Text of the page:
This story is by Zeina B and was part of our 2018 Fall Writing Contest. You can find all the writing contest stories here.
I’m in my car, loading my gun with a silver bullet, as you do. I’m about to write the last chapter of this son-of-a-biscuit’s life. As I’m preparing myself, I remember what mama told me when she was still herself.
No time to get sentimental. I head towards the building on my left. I’ve been tracking him for two weeks, and this is finally it.
I was packing Lizzy’s lunch for school when I saw the worrisome headlines. Three young men and a teenage girl were declared dead of torn-out hearts. I’m talking literally having their hearts torn out of their chests, not some romantic shit. I knew right there and then it was my kind of job.
It’s true, the pay-check isn’t that great -mainly because it’s inexistent- but you get some pretty darn good benefits. Who needs dental when you can smash a bullet through that monster’s heart?
I’m in front of the house. It’s show time.
I easily kick the door down and slowly walk in. I pass through the kitchen, and reach towards a bedroom. I enter. He sees me, and doesn’t seem surprised.
“I thought chasseurs would look tougher in person,” he says calmly. His blinds are closed, and there’s only one lit lamp. I can’t see him well, but his voice is raspy and his posture inspires power. His strange sense of serenity gives the impression that he doesn’t think he’s in danger. He’s wrong. By the end of this, I’m going to have one less bullet. And I don’t waste any bullets.
“I see you’ve heard of us,” I reply, pointing my gun at him, ready to shoot.
“Is that really necessary?” he says, nodding towards the gun.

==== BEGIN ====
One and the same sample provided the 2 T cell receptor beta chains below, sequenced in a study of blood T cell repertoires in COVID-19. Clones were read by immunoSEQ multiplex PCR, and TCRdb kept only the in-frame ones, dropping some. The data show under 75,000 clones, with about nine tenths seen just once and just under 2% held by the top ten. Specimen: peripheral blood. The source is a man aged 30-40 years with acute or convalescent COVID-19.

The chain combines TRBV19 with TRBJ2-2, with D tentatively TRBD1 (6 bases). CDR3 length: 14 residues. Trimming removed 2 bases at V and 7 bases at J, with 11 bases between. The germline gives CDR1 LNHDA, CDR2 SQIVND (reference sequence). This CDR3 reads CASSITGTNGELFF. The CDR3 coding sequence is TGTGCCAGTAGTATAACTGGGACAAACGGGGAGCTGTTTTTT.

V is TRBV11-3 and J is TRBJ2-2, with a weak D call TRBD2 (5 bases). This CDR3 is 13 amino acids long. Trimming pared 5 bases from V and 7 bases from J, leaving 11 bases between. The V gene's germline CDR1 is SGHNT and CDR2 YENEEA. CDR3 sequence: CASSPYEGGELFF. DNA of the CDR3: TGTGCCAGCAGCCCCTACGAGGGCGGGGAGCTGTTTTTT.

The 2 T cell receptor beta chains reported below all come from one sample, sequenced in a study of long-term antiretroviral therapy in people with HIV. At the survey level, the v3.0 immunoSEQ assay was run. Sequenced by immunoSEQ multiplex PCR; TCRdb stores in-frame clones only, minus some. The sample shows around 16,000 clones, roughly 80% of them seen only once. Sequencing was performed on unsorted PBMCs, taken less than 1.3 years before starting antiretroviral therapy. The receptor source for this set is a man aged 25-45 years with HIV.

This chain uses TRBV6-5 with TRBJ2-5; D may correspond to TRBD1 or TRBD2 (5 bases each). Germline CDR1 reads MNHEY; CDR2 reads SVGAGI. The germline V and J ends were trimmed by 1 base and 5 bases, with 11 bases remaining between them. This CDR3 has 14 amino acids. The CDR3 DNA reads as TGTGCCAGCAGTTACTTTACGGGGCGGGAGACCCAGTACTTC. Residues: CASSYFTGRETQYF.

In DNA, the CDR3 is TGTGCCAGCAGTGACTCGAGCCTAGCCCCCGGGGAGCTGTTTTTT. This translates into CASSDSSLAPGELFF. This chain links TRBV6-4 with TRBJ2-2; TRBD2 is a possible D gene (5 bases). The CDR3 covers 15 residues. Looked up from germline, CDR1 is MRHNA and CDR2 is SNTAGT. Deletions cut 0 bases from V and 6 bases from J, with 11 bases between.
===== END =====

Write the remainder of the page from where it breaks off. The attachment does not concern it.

I’m stunned. “Yeah. What do you imagine is gonna happen next?”
Mama’s last words ring through my ears: ‘I don’t need to tell you to take care of Lizzy, but I will. Take care of her, and be a good role model. Do our job, kill as many monsters as you possibly can, but never tell Lizzy. Let her live without monsters. Let her be a kid.’
I’m brought back to my job by his grating voice. “I’ll make you a deal,” he proposes, “You hear me out. If you’re convinced, we go our separate ways. If not, I’ll let you shoot me without a fight. You won’t lose anything if you give it a shot.”
I pretend to think about it.
“I just want a chance,” he adds.
“A chance to do what, rip more hearts out, Beiber? Are you about to say that I’m the real monster, and that you’re just trying to survive while I do this for kicks? If your argument is that I’m the twisted one, you’ve already lost.”
He’s lost either way. But if listening to some sob story will save me possible injuries that I’ll have to explain to Lizzy, I’m all ears. He looks at me expectantly.
“You have three minutes,” I say. He smiles briefly.
“Since my transformation sixteen years ago, I’ve been eating the hearts of dead bodies. I got a job at a morgue, for this very reason. No one gets hurt.”
He walks closer to the lit lamp. Our eyes meet.“Four heartless dead bodies beg to differ,” I say, pointing my gun back at him.
“I was bit sixteen years ago. But my son, he’s fourteen. So my sickness was passed down to him. His name’s Eliot. He’s doing great in school. In maths and history more so than in English, but he’ll get there, I know it-”
“Your point being?” I think about Lizzy. She excels in English. She just got another A.
Still, I’m getting impatient. A bullet needs to be shot.
“Eliot is sick. It’s bad. He almost died. He needed fresh hearts. I just, provided them. Isn’t that what parents do? Provide what their kids need? Take care of them when they’re sick?” he pauses, “I did what every parent would do.”
“Stop romanticising this crap and making it sound like you didn’t kill four people. What makes you think your kid’s life is more valuable than four others?”
“Every parent does. Ask anyone who takes care of a child. Each and every one of them will tell you that if they can save their kid, or someone else’s, they’ll save theirs.”
“Sure, but they wouldn’t kill four people in the process. You lose.”